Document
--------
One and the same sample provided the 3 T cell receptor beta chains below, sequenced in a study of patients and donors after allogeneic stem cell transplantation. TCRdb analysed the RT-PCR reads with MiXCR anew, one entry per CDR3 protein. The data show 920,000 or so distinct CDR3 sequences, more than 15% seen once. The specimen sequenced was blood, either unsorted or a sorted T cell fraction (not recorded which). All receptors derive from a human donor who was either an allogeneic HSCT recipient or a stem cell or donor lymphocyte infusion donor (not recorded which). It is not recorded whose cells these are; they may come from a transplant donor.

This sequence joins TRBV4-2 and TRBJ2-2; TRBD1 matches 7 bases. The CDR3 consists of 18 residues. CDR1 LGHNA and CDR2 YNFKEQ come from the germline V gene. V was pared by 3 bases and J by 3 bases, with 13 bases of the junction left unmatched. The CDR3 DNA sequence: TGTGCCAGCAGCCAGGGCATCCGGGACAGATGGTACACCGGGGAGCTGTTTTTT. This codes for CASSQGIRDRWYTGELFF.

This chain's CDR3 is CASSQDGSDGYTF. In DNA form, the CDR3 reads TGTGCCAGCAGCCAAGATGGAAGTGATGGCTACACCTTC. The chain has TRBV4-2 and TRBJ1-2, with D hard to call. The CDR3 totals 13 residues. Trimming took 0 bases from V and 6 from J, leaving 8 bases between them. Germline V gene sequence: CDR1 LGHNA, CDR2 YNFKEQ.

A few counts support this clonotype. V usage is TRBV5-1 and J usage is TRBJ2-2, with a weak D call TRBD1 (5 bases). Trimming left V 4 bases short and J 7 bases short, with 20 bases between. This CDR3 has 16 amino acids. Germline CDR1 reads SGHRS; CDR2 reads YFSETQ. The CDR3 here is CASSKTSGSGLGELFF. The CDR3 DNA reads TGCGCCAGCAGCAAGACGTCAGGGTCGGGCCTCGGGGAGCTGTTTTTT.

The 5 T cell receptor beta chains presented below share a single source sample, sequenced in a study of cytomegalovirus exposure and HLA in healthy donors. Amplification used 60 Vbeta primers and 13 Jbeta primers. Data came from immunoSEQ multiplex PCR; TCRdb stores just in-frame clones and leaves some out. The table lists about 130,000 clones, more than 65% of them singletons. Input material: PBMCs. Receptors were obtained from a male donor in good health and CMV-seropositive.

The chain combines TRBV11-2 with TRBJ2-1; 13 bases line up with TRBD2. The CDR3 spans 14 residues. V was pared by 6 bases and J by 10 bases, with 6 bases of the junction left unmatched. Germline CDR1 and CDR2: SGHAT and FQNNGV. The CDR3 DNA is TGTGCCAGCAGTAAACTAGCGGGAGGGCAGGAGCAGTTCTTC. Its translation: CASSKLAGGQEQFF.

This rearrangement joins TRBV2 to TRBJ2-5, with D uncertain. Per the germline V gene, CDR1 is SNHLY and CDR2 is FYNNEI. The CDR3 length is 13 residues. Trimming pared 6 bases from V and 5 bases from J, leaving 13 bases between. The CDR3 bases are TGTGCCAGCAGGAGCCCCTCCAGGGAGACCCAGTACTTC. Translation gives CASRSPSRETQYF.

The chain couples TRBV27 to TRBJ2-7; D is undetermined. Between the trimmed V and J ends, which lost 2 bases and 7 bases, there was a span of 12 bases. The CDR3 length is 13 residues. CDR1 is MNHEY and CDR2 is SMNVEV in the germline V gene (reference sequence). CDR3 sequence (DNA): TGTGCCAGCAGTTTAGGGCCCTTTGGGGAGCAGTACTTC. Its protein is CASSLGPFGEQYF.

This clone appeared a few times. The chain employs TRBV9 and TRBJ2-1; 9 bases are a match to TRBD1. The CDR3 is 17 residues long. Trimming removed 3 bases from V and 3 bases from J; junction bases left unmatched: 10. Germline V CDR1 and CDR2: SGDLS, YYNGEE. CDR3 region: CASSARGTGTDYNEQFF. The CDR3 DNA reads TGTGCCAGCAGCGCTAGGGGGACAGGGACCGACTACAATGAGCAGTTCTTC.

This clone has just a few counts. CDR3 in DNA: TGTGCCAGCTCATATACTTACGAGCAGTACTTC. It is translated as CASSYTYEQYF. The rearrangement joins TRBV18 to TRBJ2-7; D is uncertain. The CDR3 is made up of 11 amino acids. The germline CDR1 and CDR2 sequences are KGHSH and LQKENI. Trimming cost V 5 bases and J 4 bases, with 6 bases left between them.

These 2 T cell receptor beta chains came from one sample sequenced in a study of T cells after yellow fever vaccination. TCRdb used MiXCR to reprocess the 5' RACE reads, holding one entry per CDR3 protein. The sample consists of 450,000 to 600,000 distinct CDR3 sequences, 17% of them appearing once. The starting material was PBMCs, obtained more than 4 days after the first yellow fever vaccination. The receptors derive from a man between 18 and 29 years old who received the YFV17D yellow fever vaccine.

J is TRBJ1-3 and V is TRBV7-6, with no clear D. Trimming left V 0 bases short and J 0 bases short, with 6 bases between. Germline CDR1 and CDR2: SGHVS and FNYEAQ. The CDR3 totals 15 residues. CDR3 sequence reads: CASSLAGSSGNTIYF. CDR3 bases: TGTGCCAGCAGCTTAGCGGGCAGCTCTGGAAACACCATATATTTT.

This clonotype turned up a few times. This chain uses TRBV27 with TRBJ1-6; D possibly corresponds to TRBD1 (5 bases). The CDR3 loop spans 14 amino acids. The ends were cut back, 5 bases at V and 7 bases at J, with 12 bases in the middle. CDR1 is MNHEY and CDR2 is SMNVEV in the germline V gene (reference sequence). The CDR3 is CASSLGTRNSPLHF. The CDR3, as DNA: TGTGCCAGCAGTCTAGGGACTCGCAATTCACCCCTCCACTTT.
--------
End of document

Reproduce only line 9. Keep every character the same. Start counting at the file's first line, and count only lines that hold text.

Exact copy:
This clone appeared a few times. The chain employs TRBV9 and TRBJ2-1; 9 bases are a match to TRBD1. The CDR3 is 17 residues long. Trimming removed 3 bases from V and 3 bases from J; junction bases left unmatched: 10. Germline V CDR1 and CDR2: SGDLS, YYNGEE. CDR3 region: CASSARGTGTDYNEQFF. The CDR3 DNA reads TGTGCCAGCAGCGCTAGGGGGACAGGGACCGACTACAATGAGCAGTTCTTC.